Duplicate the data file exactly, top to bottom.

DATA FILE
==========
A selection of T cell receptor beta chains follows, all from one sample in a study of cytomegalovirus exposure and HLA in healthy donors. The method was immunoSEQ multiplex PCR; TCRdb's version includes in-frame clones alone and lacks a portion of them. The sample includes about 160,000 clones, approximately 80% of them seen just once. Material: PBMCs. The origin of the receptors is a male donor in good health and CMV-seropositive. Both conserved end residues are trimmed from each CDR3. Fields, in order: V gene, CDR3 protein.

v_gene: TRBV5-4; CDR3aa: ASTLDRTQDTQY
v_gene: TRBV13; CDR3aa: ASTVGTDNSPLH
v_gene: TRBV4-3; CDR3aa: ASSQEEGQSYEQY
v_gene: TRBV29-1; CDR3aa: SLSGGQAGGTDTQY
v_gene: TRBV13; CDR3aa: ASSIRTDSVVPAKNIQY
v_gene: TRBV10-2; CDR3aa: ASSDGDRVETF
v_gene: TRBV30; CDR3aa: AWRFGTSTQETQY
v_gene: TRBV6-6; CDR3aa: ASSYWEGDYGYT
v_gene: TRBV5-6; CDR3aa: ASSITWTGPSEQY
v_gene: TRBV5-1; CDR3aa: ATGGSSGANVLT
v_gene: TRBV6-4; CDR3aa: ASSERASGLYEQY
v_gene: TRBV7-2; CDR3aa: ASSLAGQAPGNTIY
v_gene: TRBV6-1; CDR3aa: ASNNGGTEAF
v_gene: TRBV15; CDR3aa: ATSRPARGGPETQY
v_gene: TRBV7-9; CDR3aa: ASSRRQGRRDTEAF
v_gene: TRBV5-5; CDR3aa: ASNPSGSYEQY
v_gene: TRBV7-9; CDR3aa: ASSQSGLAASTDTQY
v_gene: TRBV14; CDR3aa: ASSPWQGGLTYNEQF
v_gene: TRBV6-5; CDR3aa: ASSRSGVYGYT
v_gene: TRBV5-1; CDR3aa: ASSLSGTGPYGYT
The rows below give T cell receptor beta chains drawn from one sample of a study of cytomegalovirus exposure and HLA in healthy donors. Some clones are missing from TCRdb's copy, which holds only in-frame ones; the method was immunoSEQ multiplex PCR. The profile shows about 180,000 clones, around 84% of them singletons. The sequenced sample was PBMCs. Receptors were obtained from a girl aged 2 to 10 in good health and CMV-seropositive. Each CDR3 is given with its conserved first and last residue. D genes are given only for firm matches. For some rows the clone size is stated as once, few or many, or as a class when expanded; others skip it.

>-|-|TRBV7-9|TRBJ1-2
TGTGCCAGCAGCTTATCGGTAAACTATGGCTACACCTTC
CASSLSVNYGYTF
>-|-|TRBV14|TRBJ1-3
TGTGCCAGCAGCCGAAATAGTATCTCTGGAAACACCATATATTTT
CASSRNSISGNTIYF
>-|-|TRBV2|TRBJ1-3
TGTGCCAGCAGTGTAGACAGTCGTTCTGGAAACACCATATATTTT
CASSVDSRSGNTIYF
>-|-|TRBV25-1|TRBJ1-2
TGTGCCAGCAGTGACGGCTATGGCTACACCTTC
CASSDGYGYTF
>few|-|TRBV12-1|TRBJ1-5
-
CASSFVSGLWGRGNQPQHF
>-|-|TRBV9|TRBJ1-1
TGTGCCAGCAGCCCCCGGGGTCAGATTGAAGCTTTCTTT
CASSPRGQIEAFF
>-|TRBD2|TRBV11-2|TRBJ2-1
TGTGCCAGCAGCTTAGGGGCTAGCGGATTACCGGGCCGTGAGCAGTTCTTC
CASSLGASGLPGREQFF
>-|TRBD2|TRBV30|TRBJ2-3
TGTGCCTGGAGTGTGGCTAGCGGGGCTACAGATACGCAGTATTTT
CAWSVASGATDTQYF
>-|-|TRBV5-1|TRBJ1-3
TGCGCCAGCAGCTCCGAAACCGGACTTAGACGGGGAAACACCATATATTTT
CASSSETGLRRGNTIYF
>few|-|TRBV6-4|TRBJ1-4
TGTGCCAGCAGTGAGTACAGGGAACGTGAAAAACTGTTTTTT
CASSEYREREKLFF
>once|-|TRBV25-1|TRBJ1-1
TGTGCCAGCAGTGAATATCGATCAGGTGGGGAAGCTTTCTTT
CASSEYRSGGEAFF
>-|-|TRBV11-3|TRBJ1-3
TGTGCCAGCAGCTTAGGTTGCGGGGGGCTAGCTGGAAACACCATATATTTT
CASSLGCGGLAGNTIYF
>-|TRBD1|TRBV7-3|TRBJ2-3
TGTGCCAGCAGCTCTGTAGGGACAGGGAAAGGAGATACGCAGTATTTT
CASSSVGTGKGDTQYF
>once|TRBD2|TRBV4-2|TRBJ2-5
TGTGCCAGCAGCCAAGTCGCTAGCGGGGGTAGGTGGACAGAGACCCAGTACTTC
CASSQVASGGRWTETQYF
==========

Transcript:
A selection of T cell receptor beta chains follows, all from one sample in a study of cytomegalovirus exposure and HLA in healthy donors. The method was immunoSEQ multiplex PCR; TCRdb's version includes in-frame clones alone and lacks a portion of them. The sample includes about 160,000 clones, approximately 80% of them seen just once. Material: PBMCs. The origin of the receptors is a male donor in good health and CMV-seropositive. Both conserved end residues are trimmed from each CDR3. Fields, in order: V gene, CDR3 protein.

v_gene: TRBV5-4; CDR3aa: ASTLDRTQDTQY
v_gene: TRBV13; CDR3aa: ASTVGTDNSPLH
v_gene: TRBV4-3; CDR3aa: ASSQEEGQSYEQY
v_gene: TRBV29-1; CDR3aa: SLSGGQAGGTDTQY
v_gene: TRBV13; CDR3aa: ASSIRTDSVVPAKNIQY
v_gene: TRBV10-2; CDR3aa: ASSDGDRVETF
v_gene: TRBV30; CDR3aa: AWRFGTSTQETQY
v_gene: TRBV6-6; CDR3aa: ASSYWEGDYGYT
v_gene: TRBV5-6; CDR3aa: ASSITWTGPSEQY
v_gene: TRBV5-1; CDR3aa: ATGGSSGANVLT
v_gene: TRBV6-4; CDR3aa: ASSERASGLYEQY
v_gene: TRBV7-2; CDR3aa: ASSLAGQAPGNTIY
v_gene: TRBV6-1; CDR3aa: ASNNGGTEAF
v_gene: TRBV15; CDR3aa: ATSRPARGGPETQY
v_gene: TRBV7-9; CDR3aa: ASSRRQGRRDTEAF
v_gene: TRBV5-5; CDR3aa: ASNPSGSYEQY
v_gene: TRBV7-9; CDR3aa: ASSQSGLAASTDTQY
v_gene: TRBV14; CDR3aa: ASSPWQGGLTYNEQF
v_gene: TRBV6-5; CDR3aa: ASSRSGVYGYT
v_gene: TRBV5-1; CDR3aa: ASSLSGTGPYGYT
The rows below give T cell receptor beta chains drawn from one sample of a study of cytomegalovirus exposure and HLA in healthy donors. Some clones are missing from TCRdb's copy, which holds only in-frame ones; the method was immunoSEQ multiplex PCR. The profile shows about 180,000 clones, around 84% of them singletons. The sequenced sample was PBMCs. Receptors were obtained from a girl aged 2 to 10 in good health and CMV-seropositive. Each CDR3 is given with its conserved first and last residue. D genes are given only for firm matches. For some rows the clone size is stated as once, few or many, or as a class when expanded; others skip it.

>-|-|TRBV7-9|TRBJ1-2
TGTGCCAGCAGCTTATCGGTAAACTATGGCTACACCTTC
CASSLSVNYGYTF
>-|-|TRBV14|TRBJ1-3
TGTGCCAGCAGCCGAAATAGTATCTCTGGAAACACCATATATTTT
CASSRNSISGNTIYF
>-|-|TRBV2|TRBJ1-3
TGTGCCAGCAGTGTAGACAGTCGTTCTGGAAACACCATATATTTT
CASSVDSRSGNTIYF
>-|-|TRBV25-1|TRBJ1-2
TGTGCCAGCAGTGACGGCTATGGCTACACCTTC
CASSDGYGYTF
>few|-|TRBV12-1|TRBJ1-5
-
CASSFVSGLWGRGNQPQHF
>-|-|TRBV9|TRBJ1-1
TGTGCCAGCAGCCCCCGGGGTCAGATTGAAGCTTTCTTT
CASSPRGQIEAFF
>-|TRBD2|TRBV11-2|TRBJ2-1
TGTGCCAGCAGCTTAGGGGCTAGCGGATTACCGGGCCGTGAGCAGTTCTTC
CASSLGASGLPGREQFF
>-|TRBD2|TRBV30|TRBJ2-3
TGTGCCTGGAGTGTGGCTAGCGGGGCTACAGATACGCAGTATTTT
CAWSVASGATDTQYF
>-|-|TRBV5-1|TRBJ1-3
TGCGCCAGCAGCTCCGAAACCGGACTTAGACGGGGAAACACCATATATTTT
CASSSETGLRRGNTIYF
>few|-|TRBV6-4|TRBJ1-4
TGTGCCAGCAGTGAGTACAGGGAACGTGAAAAACTGTTTTTT
CASSEYREREKLFF
>once|-|TRBV25-1|TRBJ1-1
TGTGCCAGCAGTGAATATCGATCAGGTGGGGAAGCTTTCTTT
CASSEYRSGGEAFF
>-|-|TRBV11-3|TRBJ1-3
TGTGCCAGCAGCTTAGGTTGCGGGGGGCTAGCTGGAAACACCATATATTTT
CASSLGCGGLAGNTIYF
>-|TRBD1|TRBV7-3|TRBJ2-3
TGTGCCAGCAGCTCTGTAGGGACAGGGAAAGGAGATACGCAGTATTTT
CASSSVGTGKGDTQYF
>once|TRBD2|TRBV4-2|TRBJ2-5
TGTGCCAGCAGCCAAGTCGCTAGCGGGGGTAGGTGGACAGAGACCCAGTACTTC
CASSQVASGGRWTETQYF